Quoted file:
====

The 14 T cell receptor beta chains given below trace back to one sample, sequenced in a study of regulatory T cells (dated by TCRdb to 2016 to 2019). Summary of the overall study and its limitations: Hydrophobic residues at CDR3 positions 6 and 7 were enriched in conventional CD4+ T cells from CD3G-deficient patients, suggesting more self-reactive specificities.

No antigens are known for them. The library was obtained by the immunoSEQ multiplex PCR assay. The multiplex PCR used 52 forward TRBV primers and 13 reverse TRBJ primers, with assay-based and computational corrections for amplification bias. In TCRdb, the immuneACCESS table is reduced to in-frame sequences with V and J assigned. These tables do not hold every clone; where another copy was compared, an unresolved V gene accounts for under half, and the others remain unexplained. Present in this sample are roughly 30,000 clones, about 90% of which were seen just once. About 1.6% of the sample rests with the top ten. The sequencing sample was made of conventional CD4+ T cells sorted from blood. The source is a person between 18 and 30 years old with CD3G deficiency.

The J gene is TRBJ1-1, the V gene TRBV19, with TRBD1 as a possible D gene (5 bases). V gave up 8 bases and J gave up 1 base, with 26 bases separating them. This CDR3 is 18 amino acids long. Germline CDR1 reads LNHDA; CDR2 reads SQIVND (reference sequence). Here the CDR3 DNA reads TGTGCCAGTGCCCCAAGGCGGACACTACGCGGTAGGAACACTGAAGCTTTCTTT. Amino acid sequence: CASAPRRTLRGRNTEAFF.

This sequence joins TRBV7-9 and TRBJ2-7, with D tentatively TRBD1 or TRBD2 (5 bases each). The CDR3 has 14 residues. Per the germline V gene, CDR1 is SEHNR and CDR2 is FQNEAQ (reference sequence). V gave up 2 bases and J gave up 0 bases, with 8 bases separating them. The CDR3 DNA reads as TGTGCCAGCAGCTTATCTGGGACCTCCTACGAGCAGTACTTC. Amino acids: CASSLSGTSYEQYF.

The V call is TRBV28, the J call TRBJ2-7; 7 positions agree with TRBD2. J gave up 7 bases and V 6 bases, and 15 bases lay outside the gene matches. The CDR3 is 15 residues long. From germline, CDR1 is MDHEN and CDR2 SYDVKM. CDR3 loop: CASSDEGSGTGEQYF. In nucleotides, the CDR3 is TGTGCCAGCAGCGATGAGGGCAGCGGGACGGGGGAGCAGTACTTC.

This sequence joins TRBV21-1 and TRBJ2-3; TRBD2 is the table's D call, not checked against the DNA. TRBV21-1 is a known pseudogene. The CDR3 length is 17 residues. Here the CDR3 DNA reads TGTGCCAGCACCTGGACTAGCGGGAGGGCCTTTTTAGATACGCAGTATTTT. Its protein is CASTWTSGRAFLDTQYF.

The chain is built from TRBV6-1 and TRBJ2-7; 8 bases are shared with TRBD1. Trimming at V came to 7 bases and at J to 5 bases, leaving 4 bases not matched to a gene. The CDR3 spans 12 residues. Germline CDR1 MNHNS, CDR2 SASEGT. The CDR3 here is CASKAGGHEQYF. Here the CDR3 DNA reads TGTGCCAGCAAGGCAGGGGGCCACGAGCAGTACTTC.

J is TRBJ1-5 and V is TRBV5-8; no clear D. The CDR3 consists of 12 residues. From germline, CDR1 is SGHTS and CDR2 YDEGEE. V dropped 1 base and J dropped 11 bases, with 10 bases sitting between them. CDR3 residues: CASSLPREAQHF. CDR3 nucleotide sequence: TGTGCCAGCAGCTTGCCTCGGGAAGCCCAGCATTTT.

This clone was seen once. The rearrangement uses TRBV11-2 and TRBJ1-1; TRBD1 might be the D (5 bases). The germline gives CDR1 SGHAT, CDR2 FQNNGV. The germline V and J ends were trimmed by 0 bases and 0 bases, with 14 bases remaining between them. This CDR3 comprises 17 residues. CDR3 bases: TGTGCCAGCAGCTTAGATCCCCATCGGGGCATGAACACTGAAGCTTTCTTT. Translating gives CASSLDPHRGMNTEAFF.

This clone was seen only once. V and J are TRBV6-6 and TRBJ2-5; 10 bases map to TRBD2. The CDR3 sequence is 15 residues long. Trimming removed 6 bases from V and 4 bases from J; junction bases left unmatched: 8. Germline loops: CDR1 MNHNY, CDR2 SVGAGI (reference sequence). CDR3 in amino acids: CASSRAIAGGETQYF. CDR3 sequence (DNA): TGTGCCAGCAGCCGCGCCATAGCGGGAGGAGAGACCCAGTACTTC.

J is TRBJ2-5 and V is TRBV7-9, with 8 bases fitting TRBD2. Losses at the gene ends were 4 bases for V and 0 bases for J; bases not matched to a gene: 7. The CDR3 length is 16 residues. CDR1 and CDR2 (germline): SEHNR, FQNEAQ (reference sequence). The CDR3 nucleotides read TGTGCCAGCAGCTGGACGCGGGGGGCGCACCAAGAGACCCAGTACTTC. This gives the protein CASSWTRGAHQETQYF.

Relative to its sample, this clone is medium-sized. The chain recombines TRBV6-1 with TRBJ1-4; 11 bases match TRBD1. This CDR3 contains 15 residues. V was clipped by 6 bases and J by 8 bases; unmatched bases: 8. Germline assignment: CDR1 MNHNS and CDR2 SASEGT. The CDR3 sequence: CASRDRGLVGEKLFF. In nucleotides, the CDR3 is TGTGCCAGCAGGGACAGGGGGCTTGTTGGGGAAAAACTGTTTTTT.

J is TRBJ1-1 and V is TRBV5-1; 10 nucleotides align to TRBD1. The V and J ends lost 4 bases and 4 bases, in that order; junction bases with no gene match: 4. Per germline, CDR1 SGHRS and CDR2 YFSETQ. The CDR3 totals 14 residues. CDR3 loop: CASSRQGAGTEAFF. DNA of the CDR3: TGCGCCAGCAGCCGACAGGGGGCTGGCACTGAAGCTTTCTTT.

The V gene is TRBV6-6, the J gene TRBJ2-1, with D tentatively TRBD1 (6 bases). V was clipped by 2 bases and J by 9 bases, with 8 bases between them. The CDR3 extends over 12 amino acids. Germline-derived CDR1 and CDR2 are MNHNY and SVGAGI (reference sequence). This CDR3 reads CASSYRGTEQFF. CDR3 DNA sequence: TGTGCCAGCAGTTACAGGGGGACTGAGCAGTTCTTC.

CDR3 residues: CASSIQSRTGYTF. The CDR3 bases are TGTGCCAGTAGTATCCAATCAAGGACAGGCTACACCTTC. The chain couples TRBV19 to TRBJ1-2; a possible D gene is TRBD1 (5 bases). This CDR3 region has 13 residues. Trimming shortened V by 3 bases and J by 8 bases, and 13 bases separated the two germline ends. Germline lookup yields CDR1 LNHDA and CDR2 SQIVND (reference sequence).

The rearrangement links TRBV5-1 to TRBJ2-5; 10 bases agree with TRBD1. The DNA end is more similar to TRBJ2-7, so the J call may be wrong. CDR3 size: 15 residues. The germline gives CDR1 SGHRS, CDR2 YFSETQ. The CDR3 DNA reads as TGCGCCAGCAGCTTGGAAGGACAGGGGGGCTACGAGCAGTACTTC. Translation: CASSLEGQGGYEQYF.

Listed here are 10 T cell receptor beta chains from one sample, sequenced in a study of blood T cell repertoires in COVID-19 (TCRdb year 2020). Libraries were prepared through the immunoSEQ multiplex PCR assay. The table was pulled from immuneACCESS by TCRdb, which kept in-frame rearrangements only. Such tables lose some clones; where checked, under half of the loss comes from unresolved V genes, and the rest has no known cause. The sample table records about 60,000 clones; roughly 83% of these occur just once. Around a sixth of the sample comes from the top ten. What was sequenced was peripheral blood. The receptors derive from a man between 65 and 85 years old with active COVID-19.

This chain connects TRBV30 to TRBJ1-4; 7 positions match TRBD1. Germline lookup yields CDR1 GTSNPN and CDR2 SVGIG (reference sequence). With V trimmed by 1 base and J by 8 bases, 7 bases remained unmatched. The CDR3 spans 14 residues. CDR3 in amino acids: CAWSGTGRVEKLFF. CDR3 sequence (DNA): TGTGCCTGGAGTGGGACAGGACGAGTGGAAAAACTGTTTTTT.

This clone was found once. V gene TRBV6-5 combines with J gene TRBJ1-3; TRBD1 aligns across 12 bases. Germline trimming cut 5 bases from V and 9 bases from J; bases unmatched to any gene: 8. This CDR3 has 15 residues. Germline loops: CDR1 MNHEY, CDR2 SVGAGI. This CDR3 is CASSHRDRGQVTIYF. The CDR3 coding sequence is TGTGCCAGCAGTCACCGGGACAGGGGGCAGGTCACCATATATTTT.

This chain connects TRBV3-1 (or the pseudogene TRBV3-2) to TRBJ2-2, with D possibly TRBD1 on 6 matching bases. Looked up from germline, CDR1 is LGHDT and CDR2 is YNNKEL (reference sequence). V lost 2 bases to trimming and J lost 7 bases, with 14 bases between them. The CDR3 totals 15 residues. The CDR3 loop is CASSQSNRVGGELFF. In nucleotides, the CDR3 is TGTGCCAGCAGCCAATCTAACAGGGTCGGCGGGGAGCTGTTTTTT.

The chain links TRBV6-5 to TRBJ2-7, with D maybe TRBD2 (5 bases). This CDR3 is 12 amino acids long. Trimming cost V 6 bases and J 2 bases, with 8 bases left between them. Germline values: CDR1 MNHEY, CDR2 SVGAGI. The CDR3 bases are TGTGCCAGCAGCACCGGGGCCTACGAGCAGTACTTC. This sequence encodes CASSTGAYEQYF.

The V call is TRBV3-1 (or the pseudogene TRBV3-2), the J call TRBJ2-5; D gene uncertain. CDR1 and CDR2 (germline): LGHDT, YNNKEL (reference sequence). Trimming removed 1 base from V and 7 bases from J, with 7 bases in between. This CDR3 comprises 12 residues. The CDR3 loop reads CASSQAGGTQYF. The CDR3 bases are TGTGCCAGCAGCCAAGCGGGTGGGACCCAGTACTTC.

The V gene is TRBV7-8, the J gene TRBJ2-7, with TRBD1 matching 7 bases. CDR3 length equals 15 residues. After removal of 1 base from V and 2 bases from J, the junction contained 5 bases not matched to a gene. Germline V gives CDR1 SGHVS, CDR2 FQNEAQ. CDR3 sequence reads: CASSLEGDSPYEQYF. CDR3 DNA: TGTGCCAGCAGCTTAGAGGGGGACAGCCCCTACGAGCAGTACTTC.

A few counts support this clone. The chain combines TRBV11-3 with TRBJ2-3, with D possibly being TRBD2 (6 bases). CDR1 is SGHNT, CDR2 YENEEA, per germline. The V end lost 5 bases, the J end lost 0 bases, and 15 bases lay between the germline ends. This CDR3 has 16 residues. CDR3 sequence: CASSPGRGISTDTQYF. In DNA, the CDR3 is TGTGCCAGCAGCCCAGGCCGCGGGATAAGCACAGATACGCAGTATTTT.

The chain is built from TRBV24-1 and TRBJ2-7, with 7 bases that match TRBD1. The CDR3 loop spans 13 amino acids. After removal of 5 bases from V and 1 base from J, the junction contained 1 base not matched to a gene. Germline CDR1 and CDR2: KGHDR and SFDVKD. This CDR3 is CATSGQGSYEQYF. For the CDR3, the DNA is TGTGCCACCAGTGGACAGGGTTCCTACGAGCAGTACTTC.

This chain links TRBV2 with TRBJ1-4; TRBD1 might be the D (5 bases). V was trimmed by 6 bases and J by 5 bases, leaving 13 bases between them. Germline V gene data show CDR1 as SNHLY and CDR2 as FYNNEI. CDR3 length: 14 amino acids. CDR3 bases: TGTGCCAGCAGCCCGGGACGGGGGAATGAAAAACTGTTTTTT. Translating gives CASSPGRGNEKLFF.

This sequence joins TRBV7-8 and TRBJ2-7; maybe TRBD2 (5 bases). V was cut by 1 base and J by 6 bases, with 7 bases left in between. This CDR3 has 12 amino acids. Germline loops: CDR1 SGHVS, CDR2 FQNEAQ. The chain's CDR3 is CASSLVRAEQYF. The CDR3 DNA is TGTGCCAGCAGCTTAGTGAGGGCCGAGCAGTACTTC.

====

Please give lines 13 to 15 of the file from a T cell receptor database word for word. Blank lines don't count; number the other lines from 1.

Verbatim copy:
J is TRBJ1-1 and V is TRBV5-1; 10 nucleotides align to TRBD1. The V and J ends lost 4 bases and 4 bases, in that order; junction bases with no gene match: 4. Per germline, CDR1 SGHRS and CDR2 YFSETQ. The CDR3 totals 14 residues. CDR3 loop: CASSRQGAGTEAFF. DNA of the CDR3: TGCGCCAGCAGCCGACAGGGGGCTGGCACTGAAGCTTTCTTT.

The V gene is TRBV6-6, the J gene TRBJ2-1, with D tentatively TRBD1 (6 bases). V was clipped by 2 bases and J by 9 bases, with 8 bases between them. The CDR3 extends over 12 amino acids. Germline-derived CDR1 and CDR2 are MNHNY and SVGAGI (reference sequence). This CDR3 reads CASSYRGTEQFF. CDR3 DNA sequence: TGTGCCAGCAGTTACAGGGGGACTGAGCAGTTCTTC.

CDR3 residues: CASSIQSRTGYTF. The CDR3 bases are TGTGCCAGTAGTATCCAATCAAGGACAGGCTACACCTTC. The chain couples TRBV19 to TRBJ1-2; a possible D gene is TRBD1 (5 bases). This CDR3 region has 13 residues. Trimming shortened V by 3 bases and J by 8 bases, and 13 bases separated the two germline ends. Germline lookup yields CDR1 LNHDA and CDR2 SQIVND (reference sequence).